What’s the latest re: 30 hours free childcare or early education?
As you may be aware the 30 hours free childcare scheme, available to eligible families in England, has been getting media coverage this week – the children’s charity, the Pre-School Learning Alliance (PSLA) has said some childcare providers were struggling to remain open because of increased running costs. Here’s Employers For Childcare’s update on the issue.
What is ’30 hours free childcare’?
From September 2017 eligible working parents of three and four-year olds across England have been entitled to 30 hours per week of free early education or childcare over no fewer than 38 weeks per year. This equates to 1140 hours per year, doubling the previous allowance. Similar schemes are being piloted or planned in Wales and Scotland. This support does not, however, extend to Northern Ireland.
Parents have the choice of a ‘stretched offer’ so that the free hours are available outside of term time, however, this results in fewer hours being available over the course of a week.
Places may be offered by a range of providers including childminders, day nurseries, preschools or playgroups, schools and children’s centres, provided they deliver the Early Years Foundation Stage Framework.
Since the scheme’s launch, the Department for Education (DfE) states that the parents of more than 340,000 three and four-year-olds have benefitted.
What is the impact on childcare providers?
While this is good news for many working parents, there have been some concerns raised within the childcare sector regarding underfunding of these places. The Pre-School Learning Alliance (PSLA) has reported that some childcare providers are struggling to remain open because of increased running costs.
It has been suggested that insufficient funding is leading to childcare providers having no choice but to charge for ‘extras’ or put up costs outside of the ‘free’ offer. Providers are experiencing increases in their own costs, for example, with staff salaries going up due to a rise in the minimum and living wage.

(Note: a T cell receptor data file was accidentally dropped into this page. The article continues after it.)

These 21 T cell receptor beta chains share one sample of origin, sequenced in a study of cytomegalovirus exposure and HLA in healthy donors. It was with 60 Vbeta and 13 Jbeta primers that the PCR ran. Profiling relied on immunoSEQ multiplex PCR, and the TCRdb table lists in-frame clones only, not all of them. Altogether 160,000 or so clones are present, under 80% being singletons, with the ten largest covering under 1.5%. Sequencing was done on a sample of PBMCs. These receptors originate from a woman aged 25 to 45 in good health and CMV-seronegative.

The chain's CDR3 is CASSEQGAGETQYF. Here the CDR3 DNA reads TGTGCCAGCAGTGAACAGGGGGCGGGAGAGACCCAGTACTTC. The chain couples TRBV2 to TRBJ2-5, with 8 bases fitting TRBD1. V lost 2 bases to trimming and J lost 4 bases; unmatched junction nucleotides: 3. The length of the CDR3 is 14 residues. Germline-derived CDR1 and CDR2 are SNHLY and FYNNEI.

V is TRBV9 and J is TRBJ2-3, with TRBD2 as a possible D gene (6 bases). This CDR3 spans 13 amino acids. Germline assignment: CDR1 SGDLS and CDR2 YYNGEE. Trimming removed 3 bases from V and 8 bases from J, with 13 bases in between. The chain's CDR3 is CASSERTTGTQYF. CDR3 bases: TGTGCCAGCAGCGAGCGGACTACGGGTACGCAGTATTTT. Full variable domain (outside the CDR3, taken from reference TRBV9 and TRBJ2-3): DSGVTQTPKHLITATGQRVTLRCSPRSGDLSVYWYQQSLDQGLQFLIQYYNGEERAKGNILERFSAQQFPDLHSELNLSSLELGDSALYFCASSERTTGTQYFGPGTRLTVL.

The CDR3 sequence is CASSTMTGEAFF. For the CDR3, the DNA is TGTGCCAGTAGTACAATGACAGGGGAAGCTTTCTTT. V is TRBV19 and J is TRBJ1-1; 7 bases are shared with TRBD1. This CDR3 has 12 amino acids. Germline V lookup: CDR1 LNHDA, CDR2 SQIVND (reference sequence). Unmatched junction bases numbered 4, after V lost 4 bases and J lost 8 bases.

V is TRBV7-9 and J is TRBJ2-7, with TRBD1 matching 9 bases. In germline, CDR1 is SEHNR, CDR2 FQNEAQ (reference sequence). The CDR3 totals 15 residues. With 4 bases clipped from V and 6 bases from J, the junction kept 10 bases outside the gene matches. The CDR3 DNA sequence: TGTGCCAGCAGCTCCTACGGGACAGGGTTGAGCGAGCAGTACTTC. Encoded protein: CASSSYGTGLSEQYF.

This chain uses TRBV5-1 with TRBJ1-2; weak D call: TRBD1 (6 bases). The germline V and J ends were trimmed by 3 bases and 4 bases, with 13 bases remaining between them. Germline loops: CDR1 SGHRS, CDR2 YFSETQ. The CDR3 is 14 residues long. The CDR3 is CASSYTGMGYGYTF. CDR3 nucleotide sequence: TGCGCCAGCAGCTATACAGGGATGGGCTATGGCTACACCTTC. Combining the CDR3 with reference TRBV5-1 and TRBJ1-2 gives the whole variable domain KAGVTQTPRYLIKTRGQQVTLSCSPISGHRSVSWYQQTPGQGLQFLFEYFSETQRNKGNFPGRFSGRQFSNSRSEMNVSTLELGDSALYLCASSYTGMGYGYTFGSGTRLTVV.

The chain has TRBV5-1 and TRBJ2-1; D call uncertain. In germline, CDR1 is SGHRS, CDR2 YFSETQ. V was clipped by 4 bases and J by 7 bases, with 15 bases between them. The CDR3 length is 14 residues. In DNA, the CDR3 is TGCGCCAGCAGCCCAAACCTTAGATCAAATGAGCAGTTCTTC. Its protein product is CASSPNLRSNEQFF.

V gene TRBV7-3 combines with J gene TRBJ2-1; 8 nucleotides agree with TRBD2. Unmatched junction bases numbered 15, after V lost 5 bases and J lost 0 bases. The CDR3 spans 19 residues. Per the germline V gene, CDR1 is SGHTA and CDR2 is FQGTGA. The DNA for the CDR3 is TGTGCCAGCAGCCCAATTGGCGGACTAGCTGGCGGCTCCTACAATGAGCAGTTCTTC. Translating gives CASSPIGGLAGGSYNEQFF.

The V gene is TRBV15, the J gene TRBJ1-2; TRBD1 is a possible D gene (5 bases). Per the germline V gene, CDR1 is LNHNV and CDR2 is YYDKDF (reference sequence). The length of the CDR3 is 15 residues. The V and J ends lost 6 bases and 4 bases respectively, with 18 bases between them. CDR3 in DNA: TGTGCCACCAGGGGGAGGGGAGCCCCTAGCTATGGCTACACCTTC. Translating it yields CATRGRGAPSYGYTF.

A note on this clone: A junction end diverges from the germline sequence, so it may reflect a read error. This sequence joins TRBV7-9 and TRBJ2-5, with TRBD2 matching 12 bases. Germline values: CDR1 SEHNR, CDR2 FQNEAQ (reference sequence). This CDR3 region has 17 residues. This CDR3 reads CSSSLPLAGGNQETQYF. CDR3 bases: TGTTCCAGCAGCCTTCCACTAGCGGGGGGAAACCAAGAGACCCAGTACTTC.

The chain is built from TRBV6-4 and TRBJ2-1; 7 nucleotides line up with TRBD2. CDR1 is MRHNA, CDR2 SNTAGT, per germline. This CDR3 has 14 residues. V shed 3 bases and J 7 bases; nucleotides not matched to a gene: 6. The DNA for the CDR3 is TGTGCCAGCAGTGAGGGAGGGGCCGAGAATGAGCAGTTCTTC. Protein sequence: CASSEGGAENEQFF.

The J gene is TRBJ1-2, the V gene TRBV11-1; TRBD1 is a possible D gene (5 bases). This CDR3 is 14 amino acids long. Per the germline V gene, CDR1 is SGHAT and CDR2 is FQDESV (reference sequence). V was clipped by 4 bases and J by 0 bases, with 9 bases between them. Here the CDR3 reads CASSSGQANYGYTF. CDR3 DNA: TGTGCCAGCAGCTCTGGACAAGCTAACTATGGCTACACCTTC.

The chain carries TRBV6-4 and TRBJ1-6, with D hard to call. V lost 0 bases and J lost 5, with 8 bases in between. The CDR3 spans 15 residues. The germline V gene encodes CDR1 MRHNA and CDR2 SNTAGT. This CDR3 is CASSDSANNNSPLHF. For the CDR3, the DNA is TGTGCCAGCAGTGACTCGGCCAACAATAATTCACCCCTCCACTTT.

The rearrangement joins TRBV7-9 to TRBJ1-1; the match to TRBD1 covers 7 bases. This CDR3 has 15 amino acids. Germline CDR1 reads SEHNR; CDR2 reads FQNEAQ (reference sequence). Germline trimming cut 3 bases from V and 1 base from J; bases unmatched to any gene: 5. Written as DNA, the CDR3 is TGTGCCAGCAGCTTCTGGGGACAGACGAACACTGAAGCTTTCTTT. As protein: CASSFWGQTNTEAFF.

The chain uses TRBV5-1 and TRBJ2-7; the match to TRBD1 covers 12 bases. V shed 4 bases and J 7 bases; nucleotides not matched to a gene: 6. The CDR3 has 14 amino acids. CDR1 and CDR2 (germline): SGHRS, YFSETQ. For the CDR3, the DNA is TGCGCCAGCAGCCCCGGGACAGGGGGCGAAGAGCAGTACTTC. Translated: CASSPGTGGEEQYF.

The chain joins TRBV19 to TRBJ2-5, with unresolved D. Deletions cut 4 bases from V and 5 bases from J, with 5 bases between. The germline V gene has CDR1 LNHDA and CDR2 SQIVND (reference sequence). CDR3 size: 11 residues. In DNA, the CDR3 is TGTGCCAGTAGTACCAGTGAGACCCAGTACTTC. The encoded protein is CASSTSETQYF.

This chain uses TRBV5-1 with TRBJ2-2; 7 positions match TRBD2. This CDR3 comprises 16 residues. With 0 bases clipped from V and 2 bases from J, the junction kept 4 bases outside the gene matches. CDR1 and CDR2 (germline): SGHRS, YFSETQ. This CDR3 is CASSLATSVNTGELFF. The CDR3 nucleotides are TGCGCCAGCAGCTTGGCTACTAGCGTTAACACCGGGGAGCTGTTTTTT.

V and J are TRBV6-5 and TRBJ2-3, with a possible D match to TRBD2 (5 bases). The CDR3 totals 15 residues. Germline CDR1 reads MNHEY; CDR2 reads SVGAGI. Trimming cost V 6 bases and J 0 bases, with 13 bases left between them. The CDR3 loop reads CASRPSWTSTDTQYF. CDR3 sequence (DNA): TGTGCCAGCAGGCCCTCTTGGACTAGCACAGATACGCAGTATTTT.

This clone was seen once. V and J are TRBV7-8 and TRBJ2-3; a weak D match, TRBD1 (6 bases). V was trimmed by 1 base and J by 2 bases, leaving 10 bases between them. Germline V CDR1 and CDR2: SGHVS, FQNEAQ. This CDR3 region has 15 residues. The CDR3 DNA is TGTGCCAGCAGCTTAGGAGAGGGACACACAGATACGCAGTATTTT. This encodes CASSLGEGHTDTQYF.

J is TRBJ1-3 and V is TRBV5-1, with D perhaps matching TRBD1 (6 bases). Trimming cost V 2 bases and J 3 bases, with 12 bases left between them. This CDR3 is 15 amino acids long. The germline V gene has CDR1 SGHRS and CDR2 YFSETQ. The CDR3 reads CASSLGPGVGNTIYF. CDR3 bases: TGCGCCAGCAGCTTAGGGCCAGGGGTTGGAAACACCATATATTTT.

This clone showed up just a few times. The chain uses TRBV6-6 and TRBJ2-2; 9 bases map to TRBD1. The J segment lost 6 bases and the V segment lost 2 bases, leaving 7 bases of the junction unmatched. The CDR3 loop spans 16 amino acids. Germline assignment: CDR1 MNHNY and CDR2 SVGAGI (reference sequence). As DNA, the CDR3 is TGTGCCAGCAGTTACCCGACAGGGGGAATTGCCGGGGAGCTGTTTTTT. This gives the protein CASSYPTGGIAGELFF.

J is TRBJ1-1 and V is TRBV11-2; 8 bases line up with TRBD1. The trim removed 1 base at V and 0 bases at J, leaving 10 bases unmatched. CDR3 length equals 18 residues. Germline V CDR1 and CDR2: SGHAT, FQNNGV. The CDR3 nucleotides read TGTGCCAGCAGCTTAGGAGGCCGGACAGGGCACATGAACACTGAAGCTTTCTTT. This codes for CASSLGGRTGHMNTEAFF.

For the scheme to be successful providers must be adequately resourced and supported to deliver quality early years care and education that is affordable and accessible in the long term.
What is the situation in Northern Ireland?
In Northern Ireland, parents of all three and four year-olds are entitled to a minimum of 12.5 hours per week of funded preschool education. Places are provided by nursery schools, primary schools with nursery units and some voluntary and private providers. The places cannot be provided by childminders.
These preschool places are provided by the Department of Education whose guidance stipulates that they are not to be regarded as childcare. Their primary purpose is to provide quality early years education to encourage children’s social, physical and mental development, while helping to prepare them for school.
The inflexibility of this provision, and the limited hours provided, mean it does not give the flexibility to parents that the system in England does.
The Government funded places in England recognise that quality early years education and childcare are not mutually exclusive. This system is designed to benefit parents who are able to access childcare flexibly, allowing them to work, and children who benefit from quality care that is educationally and developmentally enriching.
Are there any plans to extend the ’30 hours free childcare’ to Northern Ireland?
Childcare matters are devolved in Northern Ireland where, at present, childcare and early years education are viewed as two distinct policy areas. We believe the two are intrinsically linked and that investing in a childcare infrastructure which recognises this can secure the best educational outcomes for children as well as meeting the broader needs of families.
We would welcome a move that would give working parents access to additional hours of funded early years education and childcare coupled with enhanced flexibility in how this provision can be accessed. This would not only support the early development of children, but it would enable parents to access and stay in work.
We are keen to see learning from the experience in England taken on board in designing a childcare support infrastructure that works for Northern Ireland, with appropriate funding allocated to support childcare providers in delivering provision.
For more information on free preschool places in Northern Ireland, please see our factsheet or call 0800 028 3008 for free advice. You will also find information on the Department of Education website.